Most people understand that when you are injured in an accident of some kind, you may have legal options for recovering all or part of your costs from someone else. For example, if someone hits you with their car while driving recklessly, there is a good chance that you’ll get a settlement from them — or more typically from their insurance company, or that you’ll go to court and win an award against them for your damages. However, what exactly that award or settlement looks like in practice is less well understood. Winning an award in court is only part of the process of actually getting reimbursed for your injuries; you still have to collect the money you’re owed. I’ve written before about some of the reasons that some good cases just can’t be “won” in a practical sense because there simply isn’t any option for ultimately collection on your award. In this article I want to talk about some of the reasons why you might not want to take a big check from your defendant, and what you can do instead under certain circumstances.
Put simply an annuity is merely a series of fixed payments stretching into the future. Sometimes defendants who are held liable by the court, or who voluntarily settle a case, just don’t have enough resources to pay you outright. In these situations, a defendant might offer to make payments to you, like payments on a house, until their obligation is “paid off”. There are lots of ways these kinds of structures can be set up, but essentially you get your money in regular chunks; not all at once.
In some situations, your defendant might have enough cash on hand to pay your claim outright, such as an insurance company, but it might be in your best interest to take payments on the award rather than a large lump sum. Sometimes this is because accepting a large one-time payment might have adverse tax consequences. In other circumstances, a plaintiff might not be competent to handle a large lump payment; such as for very young children or disabled victims. In these cases, a trust can be created to handle the assets while still ensuring that the money, or the benefits of the trust, ultimately goes to the intended plaintiff; usually in the form of periodic payments. There are a number of different types of trusts, some of which have wide room to design the specifics to match a given situation, others of which are closely regulated by state or Federal law.
In some situations, the successful plaintiff might not want, or be able to, handle a single large payment. Children, for example, probably don’t have the experience or resources necessary to manage several hundred thousand dollars in settlement money. Even for adults, some people just aren’t great at managing their money and would prefer a stress free regular payment instead of the hassle of large asset management choices. In these circumstances, trusts can be created, with professional asset managers, to hold the settlement for the benefit of the injured plaintiff. These trusts are usually managed with an eye towards maximizing their value and the money is often invested at a profit; the trust ultimately becomes worth more than the original settlement. Payment of benefits can be structured in a number of different ways to meet a wide variety of objectives. For example, payments could be made to a child’s guardian until the child reaches 18 (or 21 or 35) at which time the balance of the trust might be paid out in full. Many other options exist.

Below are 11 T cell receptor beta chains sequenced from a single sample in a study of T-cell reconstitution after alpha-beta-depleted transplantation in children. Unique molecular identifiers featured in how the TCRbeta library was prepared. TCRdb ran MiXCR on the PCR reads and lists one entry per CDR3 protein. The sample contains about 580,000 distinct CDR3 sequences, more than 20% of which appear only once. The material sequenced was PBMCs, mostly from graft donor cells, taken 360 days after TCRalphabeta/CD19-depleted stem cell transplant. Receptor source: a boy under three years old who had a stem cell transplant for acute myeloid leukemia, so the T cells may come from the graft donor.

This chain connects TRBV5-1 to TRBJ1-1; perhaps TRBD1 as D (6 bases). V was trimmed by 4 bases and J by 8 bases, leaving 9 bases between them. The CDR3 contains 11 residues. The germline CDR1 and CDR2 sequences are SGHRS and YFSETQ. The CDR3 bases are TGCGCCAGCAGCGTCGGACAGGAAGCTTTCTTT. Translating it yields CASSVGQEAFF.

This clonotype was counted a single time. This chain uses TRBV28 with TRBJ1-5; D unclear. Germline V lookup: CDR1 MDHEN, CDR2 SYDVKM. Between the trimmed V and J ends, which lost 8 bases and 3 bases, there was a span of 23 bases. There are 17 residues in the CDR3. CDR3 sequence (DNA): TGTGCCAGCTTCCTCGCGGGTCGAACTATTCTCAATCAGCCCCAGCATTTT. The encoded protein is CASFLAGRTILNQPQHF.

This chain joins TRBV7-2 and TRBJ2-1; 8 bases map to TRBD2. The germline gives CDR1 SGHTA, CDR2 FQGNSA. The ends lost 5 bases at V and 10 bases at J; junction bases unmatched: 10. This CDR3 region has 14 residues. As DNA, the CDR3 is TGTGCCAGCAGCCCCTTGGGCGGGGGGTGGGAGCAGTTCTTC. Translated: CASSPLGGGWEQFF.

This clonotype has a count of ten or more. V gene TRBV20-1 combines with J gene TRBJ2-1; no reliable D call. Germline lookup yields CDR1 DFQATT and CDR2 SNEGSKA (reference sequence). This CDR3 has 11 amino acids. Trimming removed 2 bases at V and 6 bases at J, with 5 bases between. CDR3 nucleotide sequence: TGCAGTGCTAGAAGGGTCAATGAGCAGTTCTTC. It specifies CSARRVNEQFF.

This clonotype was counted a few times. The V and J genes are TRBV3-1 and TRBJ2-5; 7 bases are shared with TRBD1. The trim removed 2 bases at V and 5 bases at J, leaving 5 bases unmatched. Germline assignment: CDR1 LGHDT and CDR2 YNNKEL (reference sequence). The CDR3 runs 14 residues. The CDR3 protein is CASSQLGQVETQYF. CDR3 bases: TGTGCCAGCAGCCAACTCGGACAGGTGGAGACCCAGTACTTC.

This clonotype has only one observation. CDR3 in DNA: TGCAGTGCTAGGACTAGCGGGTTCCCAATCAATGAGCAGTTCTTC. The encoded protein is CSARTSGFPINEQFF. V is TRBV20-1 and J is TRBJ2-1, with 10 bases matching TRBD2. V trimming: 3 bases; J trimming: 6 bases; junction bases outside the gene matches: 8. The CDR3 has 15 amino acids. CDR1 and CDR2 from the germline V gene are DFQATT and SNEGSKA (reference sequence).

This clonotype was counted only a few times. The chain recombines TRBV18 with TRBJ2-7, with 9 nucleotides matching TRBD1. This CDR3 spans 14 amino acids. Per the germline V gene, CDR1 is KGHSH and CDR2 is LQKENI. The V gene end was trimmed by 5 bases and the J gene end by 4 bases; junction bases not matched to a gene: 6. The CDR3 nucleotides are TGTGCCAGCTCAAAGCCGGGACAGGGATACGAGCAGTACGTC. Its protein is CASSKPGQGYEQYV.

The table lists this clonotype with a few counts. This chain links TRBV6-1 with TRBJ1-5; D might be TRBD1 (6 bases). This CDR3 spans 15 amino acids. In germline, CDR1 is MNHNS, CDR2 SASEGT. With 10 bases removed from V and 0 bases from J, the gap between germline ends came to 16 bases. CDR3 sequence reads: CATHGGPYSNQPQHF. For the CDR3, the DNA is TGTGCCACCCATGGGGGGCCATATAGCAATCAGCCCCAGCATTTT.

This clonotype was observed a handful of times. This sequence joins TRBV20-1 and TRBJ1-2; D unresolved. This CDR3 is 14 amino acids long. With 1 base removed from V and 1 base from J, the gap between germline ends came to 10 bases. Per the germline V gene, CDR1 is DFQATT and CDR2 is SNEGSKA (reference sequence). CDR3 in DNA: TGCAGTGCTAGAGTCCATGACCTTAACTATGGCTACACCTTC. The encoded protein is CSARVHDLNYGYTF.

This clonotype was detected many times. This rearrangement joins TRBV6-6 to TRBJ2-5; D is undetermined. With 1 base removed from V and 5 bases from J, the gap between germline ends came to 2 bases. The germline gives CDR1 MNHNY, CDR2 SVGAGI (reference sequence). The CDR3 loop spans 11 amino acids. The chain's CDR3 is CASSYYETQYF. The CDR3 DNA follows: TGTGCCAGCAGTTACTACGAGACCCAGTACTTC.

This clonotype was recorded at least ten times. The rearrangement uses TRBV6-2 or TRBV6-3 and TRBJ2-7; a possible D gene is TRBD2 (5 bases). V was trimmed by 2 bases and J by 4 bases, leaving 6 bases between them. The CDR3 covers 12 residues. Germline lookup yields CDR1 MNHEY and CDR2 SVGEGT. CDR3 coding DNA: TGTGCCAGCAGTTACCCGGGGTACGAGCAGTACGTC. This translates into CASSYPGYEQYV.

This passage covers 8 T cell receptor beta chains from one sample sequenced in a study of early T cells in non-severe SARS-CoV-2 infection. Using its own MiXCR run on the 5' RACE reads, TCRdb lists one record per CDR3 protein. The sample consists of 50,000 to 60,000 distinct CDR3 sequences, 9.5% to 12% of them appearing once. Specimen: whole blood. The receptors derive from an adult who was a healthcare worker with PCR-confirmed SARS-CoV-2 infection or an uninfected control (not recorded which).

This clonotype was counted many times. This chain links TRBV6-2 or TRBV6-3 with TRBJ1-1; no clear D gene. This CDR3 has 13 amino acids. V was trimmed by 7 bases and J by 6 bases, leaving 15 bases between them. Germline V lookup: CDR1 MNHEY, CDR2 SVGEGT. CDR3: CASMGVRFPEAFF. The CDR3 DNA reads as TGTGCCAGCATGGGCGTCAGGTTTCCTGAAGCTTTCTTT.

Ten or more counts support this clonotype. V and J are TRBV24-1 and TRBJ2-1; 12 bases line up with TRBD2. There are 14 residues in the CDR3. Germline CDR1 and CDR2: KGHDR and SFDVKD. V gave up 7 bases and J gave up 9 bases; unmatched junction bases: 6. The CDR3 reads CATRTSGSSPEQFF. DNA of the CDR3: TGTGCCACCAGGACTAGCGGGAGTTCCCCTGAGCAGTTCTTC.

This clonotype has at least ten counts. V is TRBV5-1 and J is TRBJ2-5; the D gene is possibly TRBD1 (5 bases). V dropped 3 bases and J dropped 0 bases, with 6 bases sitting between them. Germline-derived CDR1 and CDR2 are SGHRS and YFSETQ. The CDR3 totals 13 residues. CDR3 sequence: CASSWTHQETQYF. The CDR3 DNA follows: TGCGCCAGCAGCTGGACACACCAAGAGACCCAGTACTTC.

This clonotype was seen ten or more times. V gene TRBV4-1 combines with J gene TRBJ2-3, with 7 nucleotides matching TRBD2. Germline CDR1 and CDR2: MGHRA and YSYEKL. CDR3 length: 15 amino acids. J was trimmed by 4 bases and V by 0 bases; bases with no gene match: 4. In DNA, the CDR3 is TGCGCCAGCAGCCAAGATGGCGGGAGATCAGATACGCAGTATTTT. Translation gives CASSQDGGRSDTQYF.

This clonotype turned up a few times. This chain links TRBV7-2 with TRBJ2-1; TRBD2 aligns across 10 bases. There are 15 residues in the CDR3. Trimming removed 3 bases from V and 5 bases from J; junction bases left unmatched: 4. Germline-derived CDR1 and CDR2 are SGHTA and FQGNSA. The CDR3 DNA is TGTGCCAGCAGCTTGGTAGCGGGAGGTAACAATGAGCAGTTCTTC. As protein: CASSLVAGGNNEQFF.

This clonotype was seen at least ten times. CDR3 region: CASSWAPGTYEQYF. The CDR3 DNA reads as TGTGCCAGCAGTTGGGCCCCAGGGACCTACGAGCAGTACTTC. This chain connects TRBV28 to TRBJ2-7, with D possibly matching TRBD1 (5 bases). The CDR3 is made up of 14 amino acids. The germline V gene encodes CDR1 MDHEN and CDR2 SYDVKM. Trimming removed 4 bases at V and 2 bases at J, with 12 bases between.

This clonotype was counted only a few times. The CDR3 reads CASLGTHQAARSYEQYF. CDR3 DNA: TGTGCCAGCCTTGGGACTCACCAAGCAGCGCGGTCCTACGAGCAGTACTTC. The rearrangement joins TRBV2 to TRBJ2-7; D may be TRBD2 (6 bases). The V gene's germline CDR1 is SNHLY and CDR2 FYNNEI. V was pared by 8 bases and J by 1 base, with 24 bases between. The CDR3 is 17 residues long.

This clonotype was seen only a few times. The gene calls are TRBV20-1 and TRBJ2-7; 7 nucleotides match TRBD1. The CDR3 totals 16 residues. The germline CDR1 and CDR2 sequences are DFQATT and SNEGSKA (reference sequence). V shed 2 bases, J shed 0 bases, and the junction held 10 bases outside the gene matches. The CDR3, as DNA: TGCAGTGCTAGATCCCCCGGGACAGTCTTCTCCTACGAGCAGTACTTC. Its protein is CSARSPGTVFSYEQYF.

In some cases, an injured accident victim was previously eligible for public services such as Medicaid or Medicare and doesn’t want to lose that eligibility as a result of coming into a large sum of money. There are a number of legitimate reasons for this concern such as the long-term sustainability of care. Whatever the reason, the law provides for trusts to be created for just this situation. Though such trusts are highly regulated, and the benefits can be paid out only under certain circumstances; the assets of such trusts will not be counted against a person with regard to public benefits eligibility. The one major requirement is that the beneficiary be disabled.
A variation of the special needs trusts, Medicare Set Asides are designed to help keep an individual eligible for Medicare under certain circumstances. These trusts are complex and governed by an interlocking series of both Federal and State laws, but they are sometimes the best way to preserve settlement resources for certain classes of victims.
You need a lawyer
Trusts are not to be taken lightly. They involve complex financial decisions informed by even more complex legal questions. Done improperly, trusts have the potential to dilute assets dramatically. If you think that a trust of one kind or another might benefit your situation, you absolutely should speak to a qualified attorney about your case before making any final decisions. There are pros and cons to each type of settlement, from a lump-sum payment to a trust arrangement, and you’ll want to make sure that you’re fully informed about all of your options.